Active transport to get priority at Preston Market
Active transport to get priority at Preston Market

New plans to guide the redevelopment of the Preston Market precinct indicate that bikes and pedestrians will get priority over motor traffic.

The government is proposing a new structure plan and planning scheme amendments for the 5.1 hectare, privately owned site that sits adjacent to one of Melbourne’s key bike routes—the St Georges Road Trail.

The population of Preston is forecast to double in size to 68,000 people by 2041, and the local road networks are already at capacity.

The only options for improving transport and access in the area is public transport and active transport.

The new plans are on exhibition here and make sound arguments regarding the importance of reducing the car dependency that currently suppresses the potential for redevelopment of the site.

"Redevelopment of the precinct and the provision of clear connections to and through the area will encourage the use of public transport, walking and cycling as viable alternatives to private vehicle use,” the draft structure plan says.

"In particular, improved walking and cycling links will be provided between the train station and High Street shops, and between Cramer Street and Murray Road.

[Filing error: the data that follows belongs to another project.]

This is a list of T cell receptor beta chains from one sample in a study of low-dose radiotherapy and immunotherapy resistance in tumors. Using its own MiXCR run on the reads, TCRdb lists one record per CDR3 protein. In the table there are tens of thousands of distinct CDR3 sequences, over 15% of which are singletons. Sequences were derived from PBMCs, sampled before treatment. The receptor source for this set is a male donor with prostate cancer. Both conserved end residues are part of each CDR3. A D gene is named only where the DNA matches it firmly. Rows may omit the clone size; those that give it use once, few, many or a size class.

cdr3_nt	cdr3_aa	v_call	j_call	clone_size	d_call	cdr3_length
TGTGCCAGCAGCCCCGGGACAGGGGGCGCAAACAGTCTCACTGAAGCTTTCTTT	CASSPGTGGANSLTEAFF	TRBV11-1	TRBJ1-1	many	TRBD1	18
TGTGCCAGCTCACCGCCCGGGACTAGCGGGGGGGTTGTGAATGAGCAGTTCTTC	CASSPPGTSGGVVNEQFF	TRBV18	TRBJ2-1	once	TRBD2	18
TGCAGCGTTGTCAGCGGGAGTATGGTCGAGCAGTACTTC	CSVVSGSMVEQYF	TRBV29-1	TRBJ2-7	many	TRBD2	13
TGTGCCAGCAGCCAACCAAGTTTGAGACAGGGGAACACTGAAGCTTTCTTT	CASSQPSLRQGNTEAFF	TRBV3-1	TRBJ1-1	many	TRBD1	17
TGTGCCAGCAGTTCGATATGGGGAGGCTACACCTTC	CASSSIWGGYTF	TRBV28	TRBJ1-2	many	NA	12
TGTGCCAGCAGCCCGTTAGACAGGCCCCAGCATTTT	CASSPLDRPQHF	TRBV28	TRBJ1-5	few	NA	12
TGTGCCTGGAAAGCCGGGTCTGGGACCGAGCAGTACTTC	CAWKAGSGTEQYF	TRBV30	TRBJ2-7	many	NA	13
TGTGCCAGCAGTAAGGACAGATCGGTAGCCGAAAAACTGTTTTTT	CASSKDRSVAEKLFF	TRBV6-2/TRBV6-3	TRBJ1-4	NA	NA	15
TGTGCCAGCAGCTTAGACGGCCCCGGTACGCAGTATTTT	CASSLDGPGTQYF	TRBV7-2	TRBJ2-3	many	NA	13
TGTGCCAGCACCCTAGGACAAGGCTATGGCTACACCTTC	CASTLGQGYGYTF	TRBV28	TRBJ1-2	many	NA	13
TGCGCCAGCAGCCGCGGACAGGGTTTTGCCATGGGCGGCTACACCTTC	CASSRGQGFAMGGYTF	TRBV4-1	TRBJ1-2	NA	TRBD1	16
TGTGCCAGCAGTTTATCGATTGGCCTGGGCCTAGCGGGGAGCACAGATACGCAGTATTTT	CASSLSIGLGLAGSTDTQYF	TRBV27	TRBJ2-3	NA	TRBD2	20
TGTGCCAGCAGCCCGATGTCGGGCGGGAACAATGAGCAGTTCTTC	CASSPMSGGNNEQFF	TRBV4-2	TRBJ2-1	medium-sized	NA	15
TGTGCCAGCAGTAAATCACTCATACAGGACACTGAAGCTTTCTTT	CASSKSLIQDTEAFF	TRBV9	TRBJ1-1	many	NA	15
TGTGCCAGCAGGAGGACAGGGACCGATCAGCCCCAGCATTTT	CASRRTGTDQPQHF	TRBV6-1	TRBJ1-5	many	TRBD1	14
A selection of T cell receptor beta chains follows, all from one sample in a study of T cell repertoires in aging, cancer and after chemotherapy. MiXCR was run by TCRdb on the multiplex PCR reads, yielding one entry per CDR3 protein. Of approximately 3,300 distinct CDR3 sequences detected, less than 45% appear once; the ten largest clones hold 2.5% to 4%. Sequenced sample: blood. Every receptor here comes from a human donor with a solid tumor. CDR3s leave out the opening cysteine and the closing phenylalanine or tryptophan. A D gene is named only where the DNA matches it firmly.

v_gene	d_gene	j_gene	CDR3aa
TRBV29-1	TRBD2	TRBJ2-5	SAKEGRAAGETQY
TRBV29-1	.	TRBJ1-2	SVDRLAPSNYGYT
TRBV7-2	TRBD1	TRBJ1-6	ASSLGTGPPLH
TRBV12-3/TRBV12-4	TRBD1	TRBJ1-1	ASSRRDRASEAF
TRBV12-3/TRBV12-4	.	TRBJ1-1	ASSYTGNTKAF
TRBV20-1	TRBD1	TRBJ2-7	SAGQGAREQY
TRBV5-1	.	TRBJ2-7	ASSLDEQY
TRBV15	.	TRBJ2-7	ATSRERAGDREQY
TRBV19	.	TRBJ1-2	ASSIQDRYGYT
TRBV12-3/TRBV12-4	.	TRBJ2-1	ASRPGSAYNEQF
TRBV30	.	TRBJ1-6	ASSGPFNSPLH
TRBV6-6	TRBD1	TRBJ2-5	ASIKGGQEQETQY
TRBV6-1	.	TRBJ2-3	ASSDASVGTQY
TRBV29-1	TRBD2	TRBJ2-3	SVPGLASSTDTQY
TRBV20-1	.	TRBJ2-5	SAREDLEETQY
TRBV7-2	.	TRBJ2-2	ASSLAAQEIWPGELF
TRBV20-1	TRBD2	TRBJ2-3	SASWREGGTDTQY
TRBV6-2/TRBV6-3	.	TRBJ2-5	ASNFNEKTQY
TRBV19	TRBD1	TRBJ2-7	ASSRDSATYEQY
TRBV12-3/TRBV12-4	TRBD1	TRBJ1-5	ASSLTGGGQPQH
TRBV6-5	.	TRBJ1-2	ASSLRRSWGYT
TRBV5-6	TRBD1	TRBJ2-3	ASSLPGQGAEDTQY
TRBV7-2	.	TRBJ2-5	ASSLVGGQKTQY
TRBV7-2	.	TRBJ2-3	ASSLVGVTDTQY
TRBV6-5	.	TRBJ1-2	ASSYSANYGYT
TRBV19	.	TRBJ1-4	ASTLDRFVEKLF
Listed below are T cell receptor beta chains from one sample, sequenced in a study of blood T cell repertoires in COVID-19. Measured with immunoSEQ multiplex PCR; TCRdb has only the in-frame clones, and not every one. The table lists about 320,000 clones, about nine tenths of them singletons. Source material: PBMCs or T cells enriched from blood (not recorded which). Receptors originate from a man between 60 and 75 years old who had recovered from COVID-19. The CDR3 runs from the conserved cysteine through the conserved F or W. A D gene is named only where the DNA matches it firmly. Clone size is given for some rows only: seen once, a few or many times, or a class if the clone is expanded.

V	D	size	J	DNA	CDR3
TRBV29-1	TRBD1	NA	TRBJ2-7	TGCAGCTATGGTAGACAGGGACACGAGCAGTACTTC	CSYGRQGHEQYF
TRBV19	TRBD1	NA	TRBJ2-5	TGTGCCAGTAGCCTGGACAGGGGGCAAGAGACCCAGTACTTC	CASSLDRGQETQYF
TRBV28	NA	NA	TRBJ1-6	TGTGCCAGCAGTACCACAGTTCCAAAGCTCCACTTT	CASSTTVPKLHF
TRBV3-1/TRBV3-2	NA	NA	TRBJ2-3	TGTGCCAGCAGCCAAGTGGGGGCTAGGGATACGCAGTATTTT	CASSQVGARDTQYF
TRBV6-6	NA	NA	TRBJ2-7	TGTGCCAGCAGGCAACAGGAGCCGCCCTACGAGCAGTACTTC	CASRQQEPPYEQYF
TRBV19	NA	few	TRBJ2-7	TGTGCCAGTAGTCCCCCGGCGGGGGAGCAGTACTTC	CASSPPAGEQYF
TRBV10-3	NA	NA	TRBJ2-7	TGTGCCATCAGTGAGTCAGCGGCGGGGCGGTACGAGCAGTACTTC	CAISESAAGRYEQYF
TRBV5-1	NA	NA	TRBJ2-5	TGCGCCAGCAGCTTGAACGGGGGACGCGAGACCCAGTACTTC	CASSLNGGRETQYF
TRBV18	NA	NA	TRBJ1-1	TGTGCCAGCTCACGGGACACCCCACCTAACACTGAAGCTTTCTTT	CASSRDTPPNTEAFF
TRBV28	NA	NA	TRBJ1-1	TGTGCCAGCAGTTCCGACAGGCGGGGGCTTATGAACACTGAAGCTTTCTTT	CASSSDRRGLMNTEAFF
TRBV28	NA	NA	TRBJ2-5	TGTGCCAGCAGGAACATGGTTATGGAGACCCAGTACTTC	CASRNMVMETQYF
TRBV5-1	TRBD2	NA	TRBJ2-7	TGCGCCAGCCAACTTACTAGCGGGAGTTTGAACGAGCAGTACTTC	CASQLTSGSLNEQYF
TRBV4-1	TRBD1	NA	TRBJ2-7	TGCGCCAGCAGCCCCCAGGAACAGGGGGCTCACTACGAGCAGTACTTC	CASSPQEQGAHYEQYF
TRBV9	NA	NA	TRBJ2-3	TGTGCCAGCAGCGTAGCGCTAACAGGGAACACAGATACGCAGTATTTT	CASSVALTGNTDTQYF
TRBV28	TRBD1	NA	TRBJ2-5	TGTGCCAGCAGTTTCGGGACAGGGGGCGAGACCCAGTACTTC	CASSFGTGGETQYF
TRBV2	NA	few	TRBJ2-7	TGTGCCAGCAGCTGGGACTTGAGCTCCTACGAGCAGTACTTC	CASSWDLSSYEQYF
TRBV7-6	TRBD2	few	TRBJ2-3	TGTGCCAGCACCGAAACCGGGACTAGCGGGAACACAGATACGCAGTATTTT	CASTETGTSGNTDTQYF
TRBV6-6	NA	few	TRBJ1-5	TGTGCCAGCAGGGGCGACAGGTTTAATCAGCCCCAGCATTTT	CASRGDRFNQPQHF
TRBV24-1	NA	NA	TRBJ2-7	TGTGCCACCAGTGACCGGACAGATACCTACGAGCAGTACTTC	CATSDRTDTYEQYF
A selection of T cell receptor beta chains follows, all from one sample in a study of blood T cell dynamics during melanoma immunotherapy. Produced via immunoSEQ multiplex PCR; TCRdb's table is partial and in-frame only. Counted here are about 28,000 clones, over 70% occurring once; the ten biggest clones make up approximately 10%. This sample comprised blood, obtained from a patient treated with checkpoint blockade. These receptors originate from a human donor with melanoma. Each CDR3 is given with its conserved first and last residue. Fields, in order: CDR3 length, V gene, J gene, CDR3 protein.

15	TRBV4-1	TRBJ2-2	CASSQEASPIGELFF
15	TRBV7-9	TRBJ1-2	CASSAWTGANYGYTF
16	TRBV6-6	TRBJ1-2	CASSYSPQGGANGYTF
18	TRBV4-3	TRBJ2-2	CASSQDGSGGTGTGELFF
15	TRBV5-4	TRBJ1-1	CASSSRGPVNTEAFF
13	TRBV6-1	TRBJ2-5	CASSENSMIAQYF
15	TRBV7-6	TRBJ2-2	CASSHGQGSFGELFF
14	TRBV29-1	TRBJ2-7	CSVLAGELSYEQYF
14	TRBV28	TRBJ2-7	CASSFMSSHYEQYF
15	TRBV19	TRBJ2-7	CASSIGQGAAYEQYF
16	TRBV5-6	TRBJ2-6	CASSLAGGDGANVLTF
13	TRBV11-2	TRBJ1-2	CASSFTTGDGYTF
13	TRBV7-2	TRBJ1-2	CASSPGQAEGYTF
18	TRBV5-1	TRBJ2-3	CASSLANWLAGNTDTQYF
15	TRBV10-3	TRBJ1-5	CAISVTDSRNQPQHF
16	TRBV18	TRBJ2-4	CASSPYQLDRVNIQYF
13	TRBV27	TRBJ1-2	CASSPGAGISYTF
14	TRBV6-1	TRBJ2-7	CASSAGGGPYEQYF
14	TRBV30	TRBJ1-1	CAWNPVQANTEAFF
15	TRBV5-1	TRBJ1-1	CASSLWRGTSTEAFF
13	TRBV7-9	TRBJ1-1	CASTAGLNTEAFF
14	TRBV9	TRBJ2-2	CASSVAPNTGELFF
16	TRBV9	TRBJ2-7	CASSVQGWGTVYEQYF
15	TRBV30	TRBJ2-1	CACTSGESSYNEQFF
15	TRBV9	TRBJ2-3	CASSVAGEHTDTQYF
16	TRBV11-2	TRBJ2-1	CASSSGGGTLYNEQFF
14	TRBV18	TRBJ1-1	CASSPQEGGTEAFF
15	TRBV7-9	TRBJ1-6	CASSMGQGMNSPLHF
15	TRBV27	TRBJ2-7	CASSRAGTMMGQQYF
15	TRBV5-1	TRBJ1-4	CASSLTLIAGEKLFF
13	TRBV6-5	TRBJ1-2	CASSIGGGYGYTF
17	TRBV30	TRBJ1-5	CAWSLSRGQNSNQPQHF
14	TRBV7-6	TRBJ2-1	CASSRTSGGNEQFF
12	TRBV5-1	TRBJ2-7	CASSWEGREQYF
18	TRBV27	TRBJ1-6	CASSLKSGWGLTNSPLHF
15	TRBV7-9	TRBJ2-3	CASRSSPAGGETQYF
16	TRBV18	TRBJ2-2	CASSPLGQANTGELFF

"The precinct will also have improved parking for vehicles and bicycles, as well as loading arrangements that minimise conflict points between pedestrians and vehicles.”

The draft notes that the precinct is also well located within the metropolitan cycling network, including the north-south St Georges Road shared path, and Cramer Street to provide east-west connectivity.

The City of Darebin intends for Cramer Street to become a ‘Street for People’, with separated bicycle lanes and a more inviting pedestrian environment.

The draft also says the plan will encourage a modal shift to public and active transport, prioritising walking, cycling and public transport – in that order – and encourage loading, servicing and car parking areas to be located away from ground level, prominent pedestrian areas or areas that are visible from the public realm.

Although the new market will initially contain around 1000 car spaces, the multi-deck car parks will have floor-to-ceiling heights of 3.1 metres that allow for adaptive reuse in the future.

This article was made possible by the support of Bicycle Network's members who enable us to make bike riding better in Australia.